For one year, I served as the head of content to a wonderful team at a software company. I was in my mid-20s, trying to figure out who I was and what I stood for, professionally.
It wasn't that the company was inherently bad. Really, it was like so many of my prior career stops I disliked: it was a bad fit for me. After all, finding best practices isn't the goal. Finding the best approach for you is. At the time, I lacked the self-awareness to identify (and admit to myself) the kind of job or work that would make me happy, that would give me energy. I spent a lot of time pursuing work that would make me unhappy by draining me of energy -- because it sounded fancy or fit the narrative of "business success."
And so, at that company, I toiled away as a manager, spending 99% of my time in meetings and my inbox, barely writing or creating a thing for a full year. I did my best to lead a team of writers and content marketers, but my "best" (especially given the circumstances) wasn't very good.
At one point, I sat down with my boss at the time and told him, "I don't think I'm doing my best here." He bluntly said, "I agree," and spent the next few months sending me job opportunities around Boston. No context, no caveat like, "I hope you stay, but I really hope you find the best fit for you." Nope. My boss just peppered me with links to job openings.
It messed with me.
Fortunately, I landed in a great place (which I found myself, mind you), working as director then VP of content and community at a VC firm, NextView. It was the best in-house job I've ever held. There, I launched my first podcast, began my public speaking career, and learned an MBA's worth of lessons by seeing and interacting with more startup founders and teams than I can list (adding many of those folks to my network, too). It was also at that time I began to craft a side project -- a little show called Unthinkable.
My work at NextView, plus the three amazing partners at the firm, changed the trajectory of my career.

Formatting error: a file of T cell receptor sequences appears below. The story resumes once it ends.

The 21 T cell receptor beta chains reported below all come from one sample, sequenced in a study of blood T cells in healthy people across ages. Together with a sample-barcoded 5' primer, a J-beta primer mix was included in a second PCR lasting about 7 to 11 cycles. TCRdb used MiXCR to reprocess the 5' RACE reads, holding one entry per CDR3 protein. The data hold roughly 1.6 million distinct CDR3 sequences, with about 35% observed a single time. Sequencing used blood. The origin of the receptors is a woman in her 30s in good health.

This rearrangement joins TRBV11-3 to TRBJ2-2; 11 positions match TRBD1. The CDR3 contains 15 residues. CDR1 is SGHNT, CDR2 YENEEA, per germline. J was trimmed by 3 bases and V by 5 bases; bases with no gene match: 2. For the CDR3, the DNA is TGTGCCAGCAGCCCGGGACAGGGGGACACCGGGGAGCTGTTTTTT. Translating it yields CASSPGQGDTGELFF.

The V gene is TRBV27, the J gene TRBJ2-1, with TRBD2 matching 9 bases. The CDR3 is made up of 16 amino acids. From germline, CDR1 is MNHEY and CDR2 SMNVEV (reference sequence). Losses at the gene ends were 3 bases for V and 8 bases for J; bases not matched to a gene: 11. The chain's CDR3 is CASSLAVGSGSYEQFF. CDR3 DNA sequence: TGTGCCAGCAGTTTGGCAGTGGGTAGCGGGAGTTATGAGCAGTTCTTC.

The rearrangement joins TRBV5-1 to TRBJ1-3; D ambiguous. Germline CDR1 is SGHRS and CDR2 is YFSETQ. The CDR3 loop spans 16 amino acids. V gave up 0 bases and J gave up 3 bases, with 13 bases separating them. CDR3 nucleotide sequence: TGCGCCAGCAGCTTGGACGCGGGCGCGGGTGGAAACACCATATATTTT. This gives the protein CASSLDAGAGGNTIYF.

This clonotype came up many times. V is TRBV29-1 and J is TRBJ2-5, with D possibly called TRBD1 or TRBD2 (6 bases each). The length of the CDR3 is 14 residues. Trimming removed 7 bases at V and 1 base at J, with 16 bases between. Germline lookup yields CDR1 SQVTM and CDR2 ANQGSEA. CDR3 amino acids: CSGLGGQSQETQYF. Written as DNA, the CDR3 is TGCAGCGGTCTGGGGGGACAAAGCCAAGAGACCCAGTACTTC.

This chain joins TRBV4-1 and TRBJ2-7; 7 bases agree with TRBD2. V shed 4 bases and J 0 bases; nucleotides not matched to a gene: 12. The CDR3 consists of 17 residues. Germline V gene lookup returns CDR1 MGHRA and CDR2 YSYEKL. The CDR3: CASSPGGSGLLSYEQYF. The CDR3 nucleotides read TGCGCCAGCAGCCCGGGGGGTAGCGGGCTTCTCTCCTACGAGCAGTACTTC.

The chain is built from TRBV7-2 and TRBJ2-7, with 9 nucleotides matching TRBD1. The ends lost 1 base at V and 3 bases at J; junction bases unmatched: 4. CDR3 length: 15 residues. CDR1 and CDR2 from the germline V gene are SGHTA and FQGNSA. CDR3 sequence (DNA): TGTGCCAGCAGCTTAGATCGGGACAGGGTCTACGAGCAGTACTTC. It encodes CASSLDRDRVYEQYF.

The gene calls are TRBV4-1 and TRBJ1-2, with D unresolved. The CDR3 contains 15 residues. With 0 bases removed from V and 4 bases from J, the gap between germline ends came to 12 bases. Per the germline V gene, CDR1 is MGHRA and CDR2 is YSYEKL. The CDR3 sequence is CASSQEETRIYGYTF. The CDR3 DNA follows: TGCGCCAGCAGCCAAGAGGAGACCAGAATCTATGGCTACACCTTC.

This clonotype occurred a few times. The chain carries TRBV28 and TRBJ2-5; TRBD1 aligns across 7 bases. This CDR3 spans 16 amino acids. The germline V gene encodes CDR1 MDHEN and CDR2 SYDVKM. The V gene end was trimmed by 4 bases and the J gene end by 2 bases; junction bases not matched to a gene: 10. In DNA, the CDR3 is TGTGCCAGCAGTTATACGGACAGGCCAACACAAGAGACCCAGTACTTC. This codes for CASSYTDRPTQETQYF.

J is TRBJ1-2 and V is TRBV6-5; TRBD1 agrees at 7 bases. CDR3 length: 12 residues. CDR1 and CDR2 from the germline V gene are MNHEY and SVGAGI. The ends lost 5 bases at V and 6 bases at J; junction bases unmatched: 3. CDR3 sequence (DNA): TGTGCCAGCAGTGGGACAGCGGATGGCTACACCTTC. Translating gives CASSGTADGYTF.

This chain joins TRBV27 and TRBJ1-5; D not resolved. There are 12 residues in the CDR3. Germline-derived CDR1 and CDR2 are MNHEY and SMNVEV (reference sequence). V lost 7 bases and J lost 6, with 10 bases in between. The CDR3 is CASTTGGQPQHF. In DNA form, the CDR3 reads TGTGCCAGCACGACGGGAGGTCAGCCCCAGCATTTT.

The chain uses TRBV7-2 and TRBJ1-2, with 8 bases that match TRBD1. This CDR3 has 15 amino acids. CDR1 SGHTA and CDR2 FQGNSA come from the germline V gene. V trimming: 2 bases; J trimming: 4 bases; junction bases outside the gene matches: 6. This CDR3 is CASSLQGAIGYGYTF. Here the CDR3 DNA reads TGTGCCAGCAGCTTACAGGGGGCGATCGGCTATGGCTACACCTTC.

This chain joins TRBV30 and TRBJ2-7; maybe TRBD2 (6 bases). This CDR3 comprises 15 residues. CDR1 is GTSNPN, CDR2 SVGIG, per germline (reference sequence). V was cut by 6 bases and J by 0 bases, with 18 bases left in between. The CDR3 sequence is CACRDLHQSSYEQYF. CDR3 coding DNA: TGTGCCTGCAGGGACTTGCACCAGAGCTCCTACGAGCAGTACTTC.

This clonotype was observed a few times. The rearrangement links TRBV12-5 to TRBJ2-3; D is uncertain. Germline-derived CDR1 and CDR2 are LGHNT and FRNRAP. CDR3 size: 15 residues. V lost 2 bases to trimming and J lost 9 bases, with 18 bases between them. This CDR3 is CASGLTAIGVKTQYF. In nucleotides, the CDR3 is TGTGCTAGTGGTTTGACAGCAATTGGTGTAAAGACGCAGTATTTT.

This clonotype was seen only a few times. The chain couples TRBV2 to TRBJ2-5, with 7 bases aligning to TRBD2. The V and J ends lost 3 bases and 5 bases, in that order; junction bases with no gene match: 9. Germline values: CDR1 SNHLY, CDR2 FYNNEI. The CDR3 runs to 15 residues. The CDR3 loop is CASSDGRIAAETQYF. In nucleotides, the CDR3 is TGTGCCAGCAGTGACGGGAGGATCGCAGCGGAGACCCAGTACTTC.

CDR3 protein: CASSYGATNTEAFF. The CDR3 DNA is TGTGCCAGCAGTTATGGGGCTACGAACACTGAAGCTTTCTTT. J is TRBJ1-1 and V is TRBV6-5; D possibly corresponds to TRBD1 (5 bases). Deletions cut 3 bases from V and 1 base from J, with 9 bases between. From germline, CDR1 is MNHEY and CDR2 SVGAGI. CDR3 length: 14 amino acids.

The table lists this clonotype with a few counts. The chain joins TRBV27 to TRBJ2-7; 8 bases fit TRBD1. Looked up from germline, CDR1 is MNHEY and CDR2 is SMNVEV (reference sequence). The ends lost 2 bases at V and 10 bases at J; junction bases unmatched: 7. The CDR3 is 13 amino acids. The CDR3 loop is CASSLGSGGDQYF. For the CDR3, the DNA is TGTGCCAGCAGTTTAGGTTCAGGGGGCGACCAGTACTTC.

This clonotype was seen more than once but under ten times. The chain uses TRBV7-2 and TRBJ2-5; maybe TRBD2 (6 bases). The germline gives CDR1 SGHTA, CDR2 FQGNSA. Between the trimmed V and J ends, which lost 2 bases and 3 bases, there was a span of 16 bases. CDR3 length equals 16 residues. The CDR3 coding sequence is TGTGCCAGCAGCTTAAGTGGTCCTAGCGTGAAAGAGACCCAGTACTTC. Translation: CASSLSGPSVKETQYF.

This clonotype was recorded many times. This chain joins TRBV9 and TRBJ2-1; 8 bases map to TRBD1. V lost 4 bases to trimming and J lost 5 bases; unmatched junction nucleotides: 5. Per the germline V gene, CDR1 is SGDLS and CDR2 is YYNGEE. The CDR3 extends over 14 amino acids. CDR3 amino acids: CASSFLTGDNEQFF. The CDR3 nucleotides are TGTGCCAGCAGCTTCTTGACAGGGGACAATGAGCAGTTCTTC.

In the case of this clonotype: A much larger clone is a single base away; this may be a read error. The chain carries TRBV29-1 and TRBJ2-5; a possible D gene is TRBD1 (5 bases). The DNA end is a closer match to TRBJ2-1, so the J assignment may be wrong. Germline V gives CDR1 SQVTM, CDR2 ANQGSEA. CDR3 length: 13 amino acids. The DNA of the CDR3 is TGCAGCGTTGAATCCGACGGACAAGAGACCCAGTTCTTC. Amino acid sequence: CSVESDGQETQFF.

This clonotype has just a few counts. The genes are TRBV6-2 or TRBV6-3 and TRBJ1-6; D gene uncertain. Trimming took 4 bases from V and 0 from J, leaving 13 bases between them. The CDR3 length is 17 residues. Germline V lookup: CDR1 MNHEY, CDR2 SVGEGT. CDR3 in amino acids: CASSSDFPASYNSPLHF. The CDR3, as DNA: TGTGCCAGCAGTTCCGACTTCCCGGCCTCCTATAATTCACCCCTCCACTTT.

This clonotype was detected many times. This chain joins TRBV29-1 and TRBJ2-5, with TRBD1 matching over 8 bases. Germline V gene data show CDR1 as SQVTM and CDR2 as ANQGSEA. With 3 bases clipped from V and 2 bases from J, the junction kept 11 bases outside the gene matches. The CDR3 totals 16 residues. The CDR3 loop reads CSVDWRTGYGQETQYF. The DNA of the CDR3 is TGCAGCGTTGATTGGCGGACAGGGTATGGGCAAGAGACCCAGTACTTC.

Every so often, I look back at my failures as a manager. I realize now something that would have helped me better persuade management to create the kind of content I love creating and thought we needed to create back then. I realize, we were a metrics-driven company that only talked about one kind of metric: reach. I wanted us to focus on something else: resonance.
I languished, thanks in large part to my inability to actually measure resonance.
It's easy to measure reach. It's harder to measure resonance.
Measuring reach sounds like traffic, clicks, impressions, views, and followers. It sounds like total leads and subscribers joining the list. Measuring reach is all about who arrives.
But our work isn't about who arrives. It's about who stays. To change people, to push the world forward, and to make things that make a difference (all of which, yes, helps us build our businesses beyond what we ever thought possible), we need to step beyond what's easy to measure to instead examine what's important to measure. To do so, frame it this way: measuring resonance is largely about measuring who stays.
That's what I'd call sustainable resonance. You don’t just have traffic. You have an audience, or even a community. It's not merely that people arrived. They stayed. They came back, kept engaging, spent serious time with you, developed a deeper relationship, and enrolled in the journey you're on to make a difference. So how do we measure that kind of resonance? How do we measure "who stays"?
You can buy traffic, clicks, impressions, views, and followers. You can purchase leads and subscriber emails. (You shouldn't, by the way. But you can.) You can buy all that stuff. You can buy the "who arrives" part of the equation.
Tip of the iceberg, my friend. What lies below the surface buoys the entire darn thing. That's the real work -- and the important stuff to measure. That stuff can't be purchased. It must be earned.
You can buy traffic for your blog. But you must earn repeat visitors.
You can purchase downloads for your podcast. But you must earn episode completions.
You can purchase followers. But you must earn word-of-mouth.
You can purchase emails. But you must earn replies.
You can buy initial attention. But you must earn loyal fans.
Reach can be bought. Resonance cannot. If you want someone to stay, there's only one "tactic" that works: serve them. Provide a better experience. Earn it!
Healthy growth is something we can earn, but so often, we want to force the flywheel to spin faster, and so we press. It never occurs to us that perhaps the way our particular thing is meant to grow is not as fast as the arbitrary totals we hope to reach. When we lose sight of that, or when someone else turns the screws in our backs, we fail not only to build something long-lasting in favor of short-termism, we fail ourselves. We toil away at something that drains us of energy, and we end up miserable.
Throughout our careers, we've spent so much time getting indoctrinated into a single school of thought about growth and success: It's about totals. But it's not. It's about impact. It's about value.
This work we do isn't about grabbing attention. It's about holding it. We can't make a difference based solely on who arrives. We need to serve those who stay. That's the work. That's the focus. And if that's the case, that's what we must measure.
Want to make what matters?